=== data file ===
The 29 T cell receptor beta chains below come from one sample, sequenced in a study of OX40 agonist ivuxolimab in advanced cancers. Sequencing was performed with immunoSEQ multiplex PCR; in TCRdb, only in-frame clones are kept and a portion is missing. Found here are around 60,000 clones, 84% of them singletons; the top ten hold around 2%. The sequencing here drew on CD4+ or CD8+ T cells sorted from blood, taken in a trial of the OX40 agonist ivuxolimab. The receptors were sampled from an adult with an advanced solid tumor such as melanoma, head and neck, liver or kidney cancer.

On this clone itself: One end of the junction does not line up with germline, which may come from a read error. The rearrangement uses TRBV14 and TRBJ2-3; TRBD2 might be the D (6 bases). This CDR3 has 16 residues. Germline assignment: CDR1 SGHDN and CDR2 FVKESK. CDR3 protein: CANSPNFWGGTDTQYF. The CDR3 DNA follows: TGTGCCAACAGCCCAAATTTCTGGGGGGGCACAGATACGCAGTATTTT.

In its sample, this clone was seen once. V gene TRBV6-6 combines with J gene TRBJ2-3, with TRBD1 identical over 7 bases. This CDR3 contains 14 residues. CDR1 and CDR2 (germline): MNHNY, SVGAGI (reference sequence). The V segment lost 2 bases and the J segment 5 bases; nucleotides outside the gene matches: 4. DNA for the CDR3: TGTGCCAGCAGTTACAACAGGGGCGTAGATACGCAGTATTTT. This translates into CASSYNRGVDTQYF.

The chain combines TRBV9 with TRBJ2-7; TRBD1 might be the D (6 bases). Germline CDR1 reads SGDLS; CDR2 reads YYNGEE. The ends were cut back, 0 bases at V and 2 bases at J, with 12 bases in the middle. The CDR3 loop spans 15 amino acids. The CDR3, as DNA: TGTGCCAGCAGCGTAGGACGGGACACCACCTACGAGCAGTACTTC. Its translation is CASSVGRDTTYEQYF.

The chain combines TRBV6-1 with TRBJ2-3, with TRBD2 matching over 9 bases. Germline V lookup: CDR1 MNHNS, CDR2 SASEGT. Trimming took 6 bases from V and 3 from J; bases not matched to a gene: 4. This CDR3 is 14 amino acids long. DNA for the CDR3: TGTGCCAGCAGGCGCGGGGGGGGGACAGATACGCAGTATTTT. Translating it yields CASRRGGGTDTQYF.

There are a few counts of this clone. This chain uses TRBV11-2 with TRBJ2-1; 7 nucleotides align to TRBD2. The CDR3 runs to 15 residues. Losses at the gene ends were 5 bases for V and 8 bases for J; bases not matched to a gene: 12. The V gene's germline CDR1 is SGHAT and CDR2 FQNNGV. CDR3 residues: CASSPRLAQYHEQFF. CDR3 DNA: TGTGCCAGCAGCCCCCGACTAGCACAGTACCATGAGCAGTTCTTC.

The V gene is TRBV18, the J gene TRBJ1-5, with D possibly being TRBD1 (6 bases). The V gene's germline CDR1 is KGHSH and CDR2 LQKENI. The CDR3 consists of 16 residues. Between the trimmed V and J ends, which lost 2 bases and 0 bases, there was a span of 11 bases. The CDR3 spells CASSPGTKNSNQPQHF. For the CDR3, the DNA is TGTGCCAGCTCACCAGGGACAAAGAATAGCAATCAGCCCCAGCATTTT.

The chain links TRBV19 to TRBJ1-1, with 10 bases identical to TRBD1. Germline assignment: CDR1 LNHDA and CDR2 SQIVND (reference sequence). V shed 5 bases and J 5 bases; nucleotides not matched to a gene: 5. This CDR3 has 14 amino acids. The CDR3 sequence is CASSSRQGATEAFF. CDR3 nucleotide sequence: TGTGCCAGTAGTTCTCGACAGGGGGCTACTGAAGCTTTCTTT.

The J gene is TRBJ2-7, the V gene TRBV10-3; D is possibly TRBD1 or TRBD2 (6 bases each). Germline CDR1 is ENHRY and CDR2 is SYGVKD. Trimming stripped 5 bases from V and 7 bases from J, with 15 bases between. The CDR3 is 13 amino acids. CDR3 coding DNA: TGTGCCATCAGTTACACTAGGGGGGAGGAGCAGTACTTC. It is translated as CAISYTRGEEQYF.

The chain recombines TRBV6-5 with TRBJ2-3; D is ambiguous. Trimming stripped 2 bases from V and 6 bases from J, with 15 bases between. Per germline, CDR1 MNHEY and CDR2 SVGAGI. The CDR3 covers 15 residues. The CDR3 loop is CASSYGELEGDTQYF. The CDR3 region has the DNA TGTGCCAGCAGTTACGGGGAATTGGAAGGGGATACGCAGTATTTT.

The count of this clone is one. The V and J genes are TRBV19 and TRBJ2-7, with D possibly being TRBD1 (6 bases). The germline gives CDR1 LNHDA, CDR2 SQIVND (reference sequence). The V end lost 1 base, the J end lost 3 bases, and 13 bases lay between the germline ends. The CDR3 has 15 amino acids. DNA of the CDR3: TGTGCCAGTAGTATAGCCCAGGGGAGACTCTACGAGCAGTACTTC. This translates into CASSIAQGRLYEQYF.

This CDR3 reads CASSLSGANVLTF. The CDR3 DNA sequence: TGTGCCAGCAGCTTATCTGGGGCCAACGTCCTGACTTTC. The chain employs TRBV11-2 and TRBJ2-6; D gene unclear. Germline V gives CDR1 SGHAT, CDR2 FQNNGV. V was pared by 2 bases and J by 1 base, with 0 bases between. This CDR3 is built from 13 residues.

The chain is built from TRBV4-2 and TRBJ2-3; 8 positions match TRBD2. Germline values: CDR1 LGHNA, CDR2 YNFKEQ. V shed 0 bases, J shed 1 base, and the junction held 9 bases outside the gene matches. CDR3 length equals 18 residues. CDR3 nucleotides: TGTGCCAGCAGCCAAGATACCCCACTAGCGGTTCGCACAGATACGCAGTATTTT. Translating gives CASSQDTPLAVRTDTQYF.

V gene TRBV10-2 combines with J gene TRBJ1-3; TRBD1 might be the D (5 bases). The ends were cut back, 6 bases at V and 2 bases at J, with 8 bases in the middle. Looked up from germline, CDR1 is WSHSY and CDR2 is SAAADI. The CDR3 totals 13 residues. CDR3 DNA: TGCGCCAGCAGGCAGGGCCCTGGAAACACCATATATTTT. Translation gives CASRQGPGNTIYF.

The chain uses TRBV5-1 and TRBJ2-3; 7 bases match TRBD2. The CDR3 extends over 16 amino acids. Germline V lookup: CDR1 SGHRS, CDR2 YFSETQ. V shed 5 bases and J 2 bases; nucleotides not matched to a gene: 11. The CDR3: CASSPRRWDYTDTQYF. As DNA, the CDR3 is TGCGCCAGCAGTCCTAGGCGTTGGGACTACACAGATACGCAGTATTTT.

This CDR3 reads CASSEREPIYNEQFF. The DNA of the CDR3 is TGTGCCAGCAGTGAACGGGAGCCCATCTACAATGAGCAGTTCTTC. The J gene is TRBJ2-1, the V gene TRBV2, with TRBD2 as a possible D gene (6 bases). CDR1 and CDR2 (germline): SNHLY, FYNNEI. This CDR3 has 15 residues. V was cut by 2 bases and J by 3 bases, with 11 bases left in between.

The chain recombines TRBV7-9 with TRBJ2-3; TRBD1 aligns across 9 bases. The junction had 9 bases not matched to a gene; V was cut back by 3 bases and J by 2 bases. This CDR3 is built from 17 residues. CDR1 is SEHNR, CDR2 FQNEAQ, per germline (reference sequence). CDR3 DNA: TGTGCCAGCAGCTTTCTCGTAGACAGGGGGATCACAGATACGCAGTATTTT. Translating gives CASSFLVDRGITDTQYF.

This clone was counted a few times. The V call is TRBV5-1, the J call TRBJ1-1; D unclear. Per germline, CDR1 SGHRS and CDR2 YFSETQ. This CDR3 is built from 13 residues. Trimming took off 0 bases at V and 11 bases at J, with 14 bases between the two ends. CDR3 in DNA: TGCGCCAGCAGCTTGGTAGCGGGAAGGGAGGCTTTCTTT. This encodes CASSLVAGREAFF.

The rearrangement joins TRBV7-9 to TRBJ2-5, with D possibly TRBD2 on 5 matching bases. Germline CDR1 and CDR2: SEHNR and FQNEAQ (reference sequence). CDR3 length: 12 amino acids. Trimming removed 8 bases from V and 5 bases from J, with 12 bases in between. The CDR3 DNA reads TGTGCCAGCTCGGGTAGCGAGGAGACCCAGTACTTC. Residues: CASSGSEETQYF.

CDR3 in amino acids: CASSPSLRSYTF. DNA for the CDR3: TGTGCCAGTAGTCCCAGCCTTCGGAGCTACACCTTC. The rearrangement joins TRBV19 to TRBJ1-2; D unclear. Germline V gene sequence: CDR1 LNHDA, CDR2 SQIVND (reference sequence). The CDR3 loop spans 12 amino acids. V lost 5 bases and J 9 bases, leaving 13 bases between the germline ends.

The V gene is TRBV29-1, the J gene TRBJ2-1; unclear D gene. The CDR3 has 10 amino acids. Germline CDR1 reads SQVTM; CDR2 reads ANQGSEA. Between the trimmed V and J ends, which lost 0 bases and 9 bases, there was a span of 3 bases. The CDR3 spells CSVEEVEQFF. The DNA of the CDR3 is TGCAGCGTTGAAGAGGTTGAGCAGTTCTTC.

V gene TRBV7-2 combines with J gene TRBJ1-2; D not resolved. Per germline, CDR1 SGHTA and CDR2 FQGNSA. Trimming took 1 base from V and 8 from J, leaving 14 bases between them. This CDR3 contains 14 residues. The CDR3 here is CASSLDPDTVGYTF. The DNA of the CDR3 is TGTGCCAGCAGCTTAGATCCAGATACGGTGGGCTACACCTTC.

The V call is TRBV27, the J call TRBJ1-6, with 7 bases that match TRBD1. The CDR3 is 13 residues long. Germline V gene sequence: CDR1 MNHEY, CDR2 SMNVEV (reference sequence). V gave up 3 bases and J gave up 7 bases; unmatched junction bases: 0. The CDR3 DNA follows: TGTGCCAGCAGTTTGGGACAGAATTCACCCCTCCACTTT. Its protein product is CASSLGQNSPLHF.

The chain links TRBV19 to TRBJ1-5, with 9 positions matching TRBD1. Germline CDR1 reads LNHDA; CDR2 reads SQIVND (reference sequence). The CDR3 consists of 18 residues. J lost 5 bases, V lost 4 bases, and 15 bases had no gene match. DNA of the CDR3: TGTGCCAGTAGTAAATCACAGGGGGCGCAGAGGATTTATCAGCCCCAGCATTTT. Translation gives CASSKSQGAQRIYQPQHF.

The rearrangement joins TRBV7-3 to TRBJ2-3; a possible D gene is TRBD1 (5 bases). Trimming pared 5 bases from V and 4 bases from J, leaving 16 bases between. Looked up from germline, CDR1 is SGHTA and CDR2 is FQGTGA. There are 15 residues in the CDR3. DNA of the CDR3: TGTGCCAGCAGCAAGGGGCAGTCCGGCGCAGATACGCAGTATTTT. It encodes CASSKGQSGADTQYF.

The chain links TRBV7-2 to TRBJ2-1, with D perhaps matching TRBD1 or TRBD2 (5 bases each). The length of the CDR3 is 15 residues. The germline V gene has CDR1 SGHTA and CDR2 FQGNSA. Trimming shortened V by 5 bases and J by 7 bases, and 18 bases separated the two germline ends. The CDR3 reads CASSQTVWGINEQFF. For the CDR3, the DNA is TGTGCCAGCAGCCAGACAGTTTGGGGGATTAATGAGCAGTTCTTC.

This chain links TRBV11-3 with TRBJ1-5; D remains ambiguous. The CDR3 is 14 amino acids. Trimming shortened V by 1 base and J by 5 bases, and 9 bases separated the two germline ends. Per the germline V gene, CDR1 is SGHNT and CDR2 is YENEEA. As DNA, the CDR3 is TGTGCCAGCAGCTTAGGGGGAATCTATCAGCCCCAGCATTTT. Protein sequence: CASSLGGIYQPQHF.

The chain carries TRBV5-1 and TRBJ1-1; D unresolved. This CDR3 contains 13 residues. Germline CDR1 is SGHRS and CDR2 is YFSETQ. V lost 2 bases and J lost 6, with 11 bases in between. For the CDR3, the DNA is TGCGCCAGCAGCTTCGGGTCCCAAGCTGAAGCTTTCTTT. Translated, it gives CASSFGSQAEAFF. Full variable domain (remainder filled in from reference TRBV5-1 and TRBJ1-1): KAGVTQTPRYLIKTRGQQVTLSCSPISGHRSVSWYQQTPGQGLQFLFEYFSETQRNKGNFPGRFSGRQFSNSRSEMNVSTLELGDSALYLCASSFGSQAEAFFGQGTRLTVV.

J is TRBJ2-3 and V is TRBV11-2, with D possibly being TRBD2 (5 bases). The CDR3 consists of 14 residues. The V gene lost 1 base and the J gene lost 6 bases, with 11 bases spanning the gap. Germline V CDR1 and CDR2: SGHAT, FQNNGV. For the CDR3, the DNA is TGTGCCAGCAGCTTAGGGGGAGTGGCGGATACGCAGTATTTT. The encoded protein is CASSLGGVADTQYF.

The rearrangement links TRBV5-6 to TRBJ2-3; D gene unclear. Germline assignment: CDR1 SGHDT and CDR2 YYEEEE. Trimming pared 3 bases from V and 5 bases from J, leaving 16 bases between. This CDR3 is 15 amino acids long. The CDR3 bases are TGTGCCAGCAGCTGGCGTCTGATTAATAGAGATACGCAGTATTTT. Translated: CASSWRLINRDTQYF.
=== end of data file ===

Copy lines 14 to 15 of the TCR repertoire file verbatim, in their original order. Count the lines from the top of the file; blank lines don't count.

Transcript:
V gene TRBV10-2 combines with J gene TRBJ1-3; TRBD1 might be the D (5 bases). The ends were cut back, 6 bases at V and 2 bases at J, with 8 bases in the middle. Looked up from germline, CDR1 is WSHSY and CDR2 is SAAADI. The CDR3 totals 13 residues. CDR3 DNA: TGCGCCAGCAGGCAGGGCCCTGGAAACACCATATATTTT. Translation gives CASRQGPGNTIYF.

The chain uses TRBV5-1 and TRBJ2-3; 7 bases match TRBD2. The CDR3 extends over 16 amino acids. Germline V lookup: CDR1 SGHRS, CDR2 YFSETQ. V shed 5 bases and J 2 bases; nucleotides not matched to a gene: 11. The CDR3: CASSPRRWDYTDTQYF. As DNA, the CDR3 is TGCGCCAGCAGTCCTAGGCGTTGGGACTACACAGATACGCAGTATTTT.